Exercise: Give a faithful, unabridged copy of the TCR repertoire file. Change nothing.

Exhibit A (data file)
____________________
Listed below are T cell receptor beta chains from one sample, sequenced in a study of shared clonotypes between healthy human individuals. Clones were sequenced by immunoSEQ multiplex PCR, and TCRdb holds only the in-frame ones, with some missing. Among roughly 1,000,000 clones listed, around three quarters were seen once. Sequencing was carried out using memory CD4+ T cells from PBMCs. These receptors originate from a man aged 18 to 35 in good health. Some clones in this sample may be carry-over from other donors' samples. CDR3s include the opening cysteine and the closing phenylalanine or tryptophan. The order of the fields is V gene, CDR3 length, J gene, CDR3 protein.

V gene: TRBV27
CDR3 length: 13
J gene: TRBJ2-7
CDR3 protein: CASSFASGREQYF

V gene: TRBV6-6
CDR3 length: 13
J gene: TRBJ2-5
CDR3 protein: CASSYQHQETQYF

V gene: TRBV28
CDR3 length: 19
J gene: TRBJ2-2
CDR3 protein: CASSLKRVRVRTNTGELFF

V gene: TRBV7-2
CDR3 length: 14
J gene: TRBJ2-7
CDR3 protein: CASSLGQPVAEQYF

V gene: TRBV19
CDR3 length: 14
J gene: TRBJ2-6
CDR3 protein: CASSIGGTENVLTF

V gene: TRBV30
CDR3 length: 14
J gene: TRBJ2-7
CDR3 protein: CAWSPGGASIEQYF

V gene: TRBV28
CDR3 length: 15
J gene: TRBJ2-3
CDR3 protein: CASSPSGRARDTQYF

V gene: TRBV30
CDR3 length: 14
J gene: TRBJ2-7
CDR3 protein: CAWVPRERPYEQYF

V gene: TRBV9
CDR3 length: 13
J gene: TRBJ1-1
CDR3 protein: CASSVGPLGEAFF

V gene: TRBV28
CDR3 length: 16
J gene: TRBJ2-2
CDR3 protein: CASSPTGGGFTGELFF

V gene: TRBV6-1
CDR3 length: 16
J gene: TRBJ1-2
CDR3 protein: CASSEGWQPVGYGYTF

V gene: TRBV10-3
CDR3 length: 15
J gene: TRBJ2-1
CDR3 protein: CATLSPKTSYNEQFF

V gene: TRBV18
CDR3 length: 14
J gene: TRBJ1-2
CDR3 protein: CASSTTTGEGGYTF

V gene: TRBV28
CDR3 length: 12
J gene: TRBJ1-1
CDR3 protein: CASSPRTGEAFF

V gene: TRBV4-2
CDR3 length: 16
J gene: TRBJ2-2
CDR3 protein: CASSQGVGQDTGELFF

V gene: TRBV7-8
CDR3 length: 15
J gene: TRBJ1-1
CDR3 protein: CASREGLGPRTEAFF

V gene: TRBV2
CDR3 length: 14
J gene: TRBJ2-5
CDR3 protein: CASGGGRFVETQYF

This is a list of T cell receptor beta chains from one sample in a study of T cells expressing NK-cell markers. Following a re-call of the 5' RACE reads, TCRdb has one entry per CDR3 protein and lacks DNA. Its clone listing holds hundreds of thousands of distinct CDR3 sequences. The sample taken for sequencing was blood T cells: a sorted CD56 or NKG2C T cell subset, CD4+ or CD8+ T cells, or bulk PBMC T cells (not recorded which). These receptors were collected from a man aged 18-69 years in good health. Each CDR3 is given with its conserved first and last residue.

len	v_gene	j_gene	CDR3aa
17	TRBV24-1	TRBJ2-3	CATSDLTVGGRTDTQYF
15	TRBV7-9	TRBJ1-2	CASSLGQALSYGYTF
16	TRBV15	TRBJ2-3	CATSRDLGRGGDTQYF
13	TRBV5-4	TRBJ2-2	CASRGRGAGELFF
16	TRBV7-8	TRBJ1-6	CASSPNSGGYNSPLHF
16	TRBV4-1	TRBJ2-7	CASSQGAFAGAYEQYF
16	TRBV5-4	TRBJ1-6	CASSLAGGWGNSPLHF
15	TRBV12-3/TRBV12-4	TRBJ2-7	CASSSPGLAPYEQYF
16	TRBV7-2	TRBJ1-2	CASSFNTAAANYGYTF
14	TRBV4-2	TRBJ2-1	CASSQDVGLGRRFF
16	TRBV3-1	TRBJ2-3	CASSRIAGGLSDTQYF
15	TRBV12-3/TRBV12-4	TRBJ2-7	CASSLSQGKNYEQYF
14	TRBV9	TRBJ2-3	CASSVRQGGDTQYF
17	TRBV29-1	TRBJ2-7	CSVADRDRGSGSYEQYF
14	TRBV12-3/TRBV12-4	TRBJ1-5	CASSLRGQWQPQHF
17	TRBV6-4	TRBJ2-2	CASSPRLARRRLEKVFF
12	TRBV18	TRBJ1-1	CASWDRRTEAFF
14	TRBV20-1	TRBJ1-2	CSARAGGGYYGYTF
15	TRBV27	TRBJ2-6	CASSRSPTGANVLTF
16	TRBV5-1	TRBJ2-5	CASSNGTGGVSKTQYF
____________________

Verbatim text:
Listed below are T cell receptor beta chains from one sample, sequenced in a study of shared clonotypes between healthy human individuals. Clones were sequenced by immunoSEQ multiplex PCR, and TCRdb holds only the in-frame ones, with some missing. Among roughly 1,000,000 clones listed, around three quarters were seen once. Sequencing was carried out using memory CD4+ T cells from PBMCs. These receptors originate from a man aged 18 to 35 in good health. Some clones in this sample may be carry-over from other donors' samples. CDR3s include the opening cysteine and the closing phenylalanine or tryptophan. The order of the fields is V gene, CDR3 length, J gene, CDR3 protein.

V gene: TRBV27
CDR3 length: 13
J gene: TRBJ2-7
CDR3 protein: CASSFASGREQYF

V gene: TRBV6-6
CDR3 length: 13
J gene: TRBJ2-5
CDR3 protein: CASSYQHQETQYF

V gene: TRBV28
CDR3 length: 19
J gene: TRBJ2-2
CDR3 protein: CASSLKRVRVRTNTGELFF

V gene: TRBV7-2
CDR3 length: 14
J gene: TRBJ2-7
CDR3 protein: CASSLGQPVAEQYF

V gene: TRBV19
CDR3 length: 14
J gene: TRBJ2-6
CDR3 protein: CASSIGGTENVLTF

V gene: TRBV30
CDR3 length: 14
J gene: TRBJ2-7
CDR3 protein: CAWSPGGASIEQYF

V gene: TRBV28
CDR3 length: 15
J gene: TRBJ2-3
CDR3 protein: CASSPSGRARDTQYF

V gene: TRBV30
CDR3 length: 14
J gene: TRBJ2-7
CDR3 protein: CAWVPRERPYEQYF

V gene: TRBV9
CDR3 length: 13
J gene: TRBJ1-1
CDR3 protein: CASSVGPLGEAFF

V gene: TRBV28
CDR3 length: 16
J gene: TRBJ2-2
CDR3 protein: CASSPTGGGFTGELFF

V gene: TRBV6-1
CDR3 length: 16
J gene: TRBJ1-2
CDR3 protein: CASSEGWQPVGYGYTF

V gene: TRBV10-3
CDR3 length: 15
J gene: TRBJ2-1
CDR3 protein: CATLSPKTSYNEQFF

V gene: TRBV18
CDR3 length: 14
J gene: TRBJ1-2
CDR3 protein: CASSTTTGEGGYTF

V gene: TRBV28
CDR3 length: 12
J gene: TRBJ1-1
CDR3 protein: CASSPRTGEAFF

V gene: TRBV4-2
CDR3 length: 16
J gene: TRBJ2-2
CDR3 protein: CASSQGVGQDTGELFF

V gene: TRBV7-8
CDR3 length: 15
J gene: TRBJ1-1
CDR3 protein: CASREGLGPRTEAFF

V gene: TRBV2
CDR3 length: 14
J gene: TRBJ2-5
CDR3 protein: CASGGGRFVETQYF

This is a list of T cell receptor beta chains from one sample in a study of T cells expressing NK-cell markers. Following a re-call of the 5' RACE reads, TCRdb has one entry per CDR3 protein and lacks DNA. Its clone listing holds hundreds of thousands of distinct CDR3 sequences. The sample taken for sequencing was blood T cells: a sorted CD56 or NKG2C T cell subset, CD4+ or CD8+ T cells, or bulk PBMC T cells (not recorded which). These receptors were collected from a man aged 18-69 years in good health. Each CDR3 is given with its conserved first and last residue.

len	v_gene	j_gene	CDR3aa
17	TRBV24-1	TRBJ2-3	CATSDLTVGGRTDTQYF
15	TRBV7-9	TRBJ1-2	CASSLGQALSYGYTF
16	TRBV15	TRBJ2-3	CATSRDLGRGGDTQYF
13	TRBV5-4	TRBJ2-2	CASRGRGAGELFF
16	TRBV7-8	TRBJ1-6	CASSPNSGGYNSPLHF
16	TRBV4-1	TRBJ2-7	CASSQGAFAGAYEQYF
16	TRBV5-4	TRBJ1-6	CASSLAGGWGNSPLHF
15	TRBV12-3/TRBV12-4	TRBJ2-7	CASSSPGLAPYEQYF
16	TRBV7-2	TRBJ1-2	CASSFNTAAANYGYTF
14	TRBV4-2	TRBJ2-1	CASSQDVGLGRRFF
16	TRBV3-1	TRBJ2-3	CASSRIAGGLSDTQYF
15	TRBV12-3/TRBV12-4	TRBJ2-7	CASSLSQGKNYEQYF
14	TRBV9	TRBJ2-3	CASSVRQGGDTQYF
17	TRBV29-1	TRBJ2-7	CSVADRDRGSGSYEQYF
14	TRBV12-3/TRBV12-4	TRBJ1-5	CASSLRGQWQPQHF
17	TRBV6-4	TRBJ2-2	CASSPRLARRRLEKVFF
12	TRBV18	TRBJ1-1	CASWDRRTEAFF
14	TRBV20-1	TRBJ1-2	CSARAGGGYYGYTF
15	TRBV27	TRBJ2-6	CASSRSPTGANVLTF
16	TRBV5-1	TRBJ2-5	CASSNGTGGVSKTQYF